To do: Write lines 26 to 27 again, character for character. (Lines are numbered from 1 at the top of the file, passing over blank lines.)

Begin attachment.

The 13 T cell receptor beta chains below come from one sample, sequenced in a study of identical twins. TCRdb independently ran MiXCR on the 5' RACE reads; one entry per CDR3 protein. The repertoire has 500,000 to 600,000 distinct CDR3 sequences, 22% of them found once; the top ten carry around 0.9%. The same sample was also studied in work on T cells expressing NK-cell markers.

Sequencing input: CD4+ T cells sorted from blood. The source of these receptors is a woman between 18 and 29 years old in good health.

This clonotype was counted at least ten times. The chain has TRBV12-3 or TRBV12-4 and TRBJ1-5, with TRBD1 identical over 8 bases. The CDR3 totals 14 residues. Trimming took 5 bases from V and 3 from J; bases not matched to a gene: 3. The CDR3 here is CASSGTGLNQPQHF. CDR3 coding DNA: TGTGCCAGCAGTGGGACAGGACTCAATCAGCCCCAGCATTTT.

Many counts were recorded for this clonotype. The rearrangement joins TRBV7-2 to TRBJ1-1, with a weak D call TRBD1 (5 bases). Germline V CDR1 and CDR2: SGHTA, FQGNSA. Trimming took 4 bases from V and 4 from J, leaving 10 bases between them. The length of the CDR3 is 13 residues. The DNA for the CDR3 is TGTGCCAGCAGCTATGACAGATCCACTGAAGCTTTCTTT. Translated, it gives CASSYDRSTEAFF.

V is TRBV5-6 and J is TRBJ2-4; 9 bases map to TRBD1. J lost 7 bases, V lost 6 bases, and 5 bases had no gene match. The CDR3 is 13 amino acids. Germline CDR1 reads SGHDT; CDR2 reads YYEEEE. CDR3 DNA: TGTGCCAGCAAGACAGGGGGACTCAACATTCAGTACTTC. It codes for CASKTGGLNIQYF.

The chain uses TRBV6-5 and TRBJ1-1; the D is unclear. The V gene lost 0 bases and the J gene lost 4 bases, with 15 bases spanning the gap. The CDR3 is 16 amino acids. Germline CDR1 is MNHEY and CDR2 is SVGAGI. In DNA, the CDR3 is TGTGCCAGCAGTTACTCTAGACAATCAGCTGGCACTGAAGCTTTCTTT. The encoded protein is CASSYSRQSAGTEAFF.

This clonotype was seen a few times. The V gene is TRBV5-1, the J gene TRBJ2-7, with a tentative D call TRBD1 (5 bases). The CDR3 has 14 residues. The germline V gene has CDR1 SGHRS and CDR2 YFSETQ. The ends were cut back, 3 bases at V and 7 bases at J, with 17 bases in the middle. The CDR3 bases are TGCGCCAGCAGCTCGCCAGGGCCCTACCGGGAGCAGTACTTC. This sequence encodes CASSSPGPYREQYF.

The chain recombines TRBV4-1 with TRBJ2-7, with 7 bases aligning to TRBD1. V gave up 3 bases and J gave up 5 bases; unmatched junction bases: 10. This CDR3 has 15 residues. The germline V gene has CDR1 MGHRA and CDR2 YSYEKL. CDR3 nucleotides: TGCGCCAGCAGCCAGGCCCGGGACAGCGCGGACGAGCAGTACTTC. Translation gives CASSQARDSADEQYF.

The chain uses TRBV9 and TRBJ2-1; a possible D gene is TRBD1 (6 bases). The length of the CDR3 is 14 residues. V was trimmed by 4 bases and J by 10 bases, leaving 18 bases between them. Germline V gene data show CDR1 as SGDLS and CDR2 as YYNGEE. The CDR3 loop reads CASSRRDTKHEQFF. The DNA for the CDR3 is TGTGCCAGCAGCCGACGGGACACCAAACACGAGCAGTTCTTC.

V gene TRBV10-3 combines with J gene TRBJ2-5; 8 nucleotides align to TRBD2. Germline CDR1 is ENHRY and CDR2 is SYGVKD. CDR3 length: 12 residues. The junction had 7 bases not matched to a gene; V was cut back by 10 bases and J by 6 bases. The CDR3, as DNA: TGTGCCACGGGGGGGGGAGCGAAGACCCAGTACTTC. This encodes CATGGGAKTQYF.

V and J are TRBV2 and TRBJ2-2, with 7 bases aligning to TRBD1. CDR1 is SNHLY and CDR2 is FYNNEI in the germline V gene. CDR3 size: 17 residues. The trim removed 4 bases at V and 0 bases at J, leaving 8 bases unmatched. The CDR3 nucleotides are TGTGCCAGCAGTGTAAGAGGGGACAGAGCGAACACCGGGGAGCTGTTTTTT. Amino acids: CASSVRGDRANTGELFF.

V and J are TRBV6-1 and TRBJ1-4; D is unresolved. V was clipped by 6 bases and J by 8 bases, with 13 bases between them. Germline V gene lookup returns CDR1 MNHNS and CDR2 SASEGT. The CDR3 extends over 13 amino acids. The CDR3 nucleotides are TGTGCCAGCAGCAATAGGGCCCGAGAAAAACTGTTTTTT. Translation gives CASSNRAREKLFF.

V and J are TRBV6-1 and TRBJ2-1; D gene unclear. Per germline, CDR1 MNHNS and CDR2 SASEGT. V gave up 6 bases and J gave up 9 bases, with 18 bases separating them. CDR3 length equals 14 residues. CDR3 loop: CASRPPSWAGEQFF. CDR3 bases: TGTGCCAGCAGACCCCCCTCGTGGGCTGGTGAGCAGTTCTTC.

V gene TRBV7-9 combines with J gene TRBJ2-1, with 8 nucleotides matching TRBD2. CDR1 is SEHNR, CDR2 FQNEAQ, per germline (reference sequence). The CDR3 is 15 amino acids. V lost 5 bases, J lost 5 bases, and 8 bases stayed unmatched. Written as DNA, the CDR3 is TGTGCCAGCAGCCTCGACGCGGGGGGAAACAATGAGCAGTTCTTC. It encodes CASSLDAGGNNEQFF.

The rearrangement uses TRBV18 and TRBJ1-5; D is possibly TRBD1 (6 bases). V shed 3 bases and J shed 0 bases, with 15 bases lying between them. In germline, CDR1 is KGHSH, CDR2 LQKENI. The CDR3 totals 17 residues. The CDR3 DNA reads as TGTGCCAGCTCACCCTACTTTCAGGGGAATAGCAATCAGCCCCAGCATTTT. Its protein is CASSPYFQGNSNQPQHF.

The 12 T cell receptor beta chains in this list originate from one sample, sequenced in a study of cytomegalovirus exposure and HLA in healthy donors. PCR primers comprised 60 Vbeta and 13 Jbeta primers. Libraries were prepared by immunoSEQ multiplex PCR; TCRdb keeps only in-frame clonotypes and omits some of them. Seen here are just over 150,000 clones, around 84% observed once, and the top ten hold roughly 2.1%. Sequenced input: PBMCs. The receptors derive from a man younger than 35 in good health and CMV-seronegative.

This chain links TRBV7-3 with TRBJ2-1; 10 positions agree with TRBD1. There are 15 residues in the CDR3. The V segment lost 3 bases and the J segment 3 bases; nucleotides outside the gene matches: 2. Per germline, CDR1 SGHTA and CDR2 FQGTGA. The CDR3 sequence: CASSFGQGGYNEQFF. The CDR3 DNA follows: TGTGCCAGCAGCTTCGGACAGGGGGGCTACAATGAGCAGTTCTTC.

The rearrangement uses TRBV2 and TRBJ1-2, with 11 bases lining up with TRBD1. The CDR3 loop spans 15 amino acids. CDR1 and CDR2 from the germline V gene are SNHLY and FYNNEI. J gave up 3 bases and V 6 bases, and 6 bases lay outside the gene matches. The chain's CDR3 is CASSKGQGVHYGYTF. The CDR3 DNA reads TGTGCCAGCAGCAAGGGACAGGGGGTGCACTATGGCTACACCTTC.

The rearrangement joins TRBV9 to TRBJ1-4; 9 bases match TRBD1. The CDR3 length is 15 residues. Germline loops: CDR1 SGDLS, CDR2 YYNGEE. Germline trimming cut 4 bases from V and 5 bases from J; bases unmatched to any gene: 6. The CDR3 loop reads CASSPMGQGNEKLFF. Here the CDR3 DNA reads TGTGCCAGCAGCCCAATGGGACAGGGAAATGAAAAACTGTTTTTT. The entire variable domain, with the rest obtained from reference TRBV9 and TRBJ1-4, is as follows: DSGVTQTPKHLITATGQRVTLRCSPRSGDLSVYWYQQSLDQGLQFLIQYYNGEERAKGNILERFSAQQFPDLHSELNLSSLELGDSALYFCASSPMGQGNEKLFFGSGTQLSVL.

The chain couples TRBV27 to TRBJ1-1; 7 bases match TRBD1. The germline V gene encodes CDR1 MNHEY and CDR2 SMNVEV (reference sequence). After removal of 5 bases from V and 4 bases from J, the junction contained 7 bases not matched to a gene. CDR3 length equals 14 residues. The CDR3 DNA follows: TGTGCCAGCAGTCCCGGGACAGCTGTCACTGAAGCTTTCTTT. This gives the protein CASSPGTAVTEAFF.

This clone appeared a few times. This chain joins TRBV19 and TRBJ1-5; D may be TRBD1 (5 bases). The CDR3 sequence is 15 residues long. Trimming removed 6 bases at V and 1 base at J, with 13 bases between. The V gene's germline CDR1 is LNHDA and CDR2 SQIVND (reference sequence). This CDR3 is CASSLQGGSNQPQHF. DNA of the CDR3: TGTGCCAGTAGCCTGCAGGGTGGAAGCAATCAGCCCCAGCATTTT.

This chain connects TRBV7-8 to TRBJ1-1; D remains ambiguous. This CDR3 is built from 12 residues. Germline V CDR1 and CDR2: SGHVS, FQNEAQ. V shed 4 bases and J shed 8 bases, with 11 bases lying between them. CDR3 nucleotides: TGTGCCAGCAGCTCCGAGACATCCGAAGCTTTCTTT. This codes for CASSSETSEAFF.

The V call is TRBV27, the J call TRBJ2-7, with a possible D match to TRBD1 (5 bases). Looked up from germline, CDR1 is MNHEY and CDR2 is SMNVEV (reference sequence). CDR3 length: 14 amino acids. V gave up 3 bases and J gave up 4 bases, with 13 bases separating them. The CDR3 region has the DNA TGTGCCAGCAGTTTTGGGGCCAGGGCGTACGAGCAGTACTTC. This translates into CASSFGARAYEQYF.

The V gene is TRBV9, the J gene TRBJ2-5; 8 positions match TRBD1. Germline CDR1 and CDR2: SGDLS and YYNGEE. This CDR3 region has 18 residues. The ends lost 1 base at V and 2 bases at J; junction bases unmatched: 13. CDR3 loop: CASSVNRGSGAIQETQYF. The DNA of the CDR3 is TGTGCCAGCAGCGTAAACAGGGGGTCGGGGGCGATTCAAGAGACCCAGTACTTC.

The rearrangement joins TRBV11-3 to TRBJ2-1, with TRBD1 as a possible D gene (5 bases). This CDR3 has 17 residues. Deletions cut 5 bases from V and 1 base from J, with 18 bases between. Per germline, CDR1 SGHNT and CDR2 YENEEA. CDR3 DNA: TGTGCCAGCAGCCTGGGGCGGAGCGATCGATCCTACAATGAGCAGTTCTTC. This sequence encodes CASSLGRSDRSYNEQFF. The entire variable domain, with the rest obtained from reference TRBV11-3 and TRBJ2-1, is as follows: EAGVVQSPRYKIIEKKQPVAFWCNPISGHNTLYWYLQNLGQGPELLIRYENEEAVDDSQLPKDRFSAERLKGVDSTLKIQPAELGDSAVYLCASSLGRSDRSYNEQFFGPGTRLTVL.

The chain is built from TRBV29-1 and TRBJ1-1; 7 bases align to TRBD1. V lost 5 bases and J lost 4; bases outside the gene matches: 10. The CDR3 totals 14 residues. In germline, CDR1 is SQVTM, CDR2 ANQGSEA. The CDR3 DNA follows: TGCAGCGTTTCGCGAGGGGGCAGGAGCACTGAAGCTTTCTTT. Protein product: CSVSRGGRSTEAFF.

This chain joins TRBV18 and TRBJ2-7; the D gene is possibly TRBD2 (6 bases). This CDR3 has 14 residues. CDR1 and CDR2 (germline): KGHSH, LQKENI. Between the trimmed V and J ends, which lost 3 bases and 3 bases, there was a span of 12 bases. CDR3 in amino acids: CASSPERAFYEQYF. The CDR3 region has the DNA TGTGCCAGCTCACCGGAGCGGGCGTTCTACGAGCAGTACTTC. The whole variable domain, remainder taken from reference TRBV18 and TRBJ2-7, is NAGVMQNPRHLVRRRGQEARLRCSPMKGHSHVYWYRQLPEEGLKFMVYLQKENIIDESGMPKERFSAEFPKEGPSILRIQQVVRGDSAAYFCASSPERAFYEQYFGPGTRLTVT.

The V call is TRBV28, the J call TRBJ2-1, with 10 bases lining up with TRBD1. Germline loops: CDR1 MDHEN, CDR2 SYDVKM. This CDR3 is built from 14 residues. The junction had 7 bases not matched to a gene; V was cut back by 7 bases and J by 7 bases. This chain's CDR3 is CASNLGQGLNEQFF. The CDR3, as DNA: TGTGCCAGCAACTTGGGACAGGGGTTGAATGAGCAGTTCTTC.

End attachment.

The chain is built from TRBV29-1 and TRBJ1-1; 7 bases align to TRBD1. V lost 5 bases and J lost 4; bases outside the gene matches: 10. The CDR3 totals 14 residues. In germline, CDR1 is SQVTM, CDR2 ANQGSEA. The CDR3 DNA follows: TGCAGCGTTTCGCGAGGGGGCAGGAGCACTGAAGCTTTCTTT. Protein product: CSVSRGGRSTEAFF.

This chain joins TRBV18 and TRBJ2-7; the D gene is possibly TRBD2 (6 bases). This CDR3 has 14 residues. CDR1 and CDR2 (germline): KGHSH, LQKENI. Between the trimmed V and J ends, which lost 3 bases and 3 bases, there was a span of 12 bases. CDR3 in amino acids: CASSPERAFYEQYF. The CDR3 region has the DNA TGTGCCAGCTCACCGGAGCGGGCGTTCTACGAGCAGTACTTC. The whole variable domain, remainder taken from reference TRBV18 and TRBJ2-7, is NAGVMQNPRHLVRRRGQEARLRCSPMKGHSHVYWYRQLPEEGLKFMVYLQKENIIDESGMPKERFSAEFPKEGPSILRIQQVVRGDSAAYFCASSPERAFYEQYFGPGTRLTVT.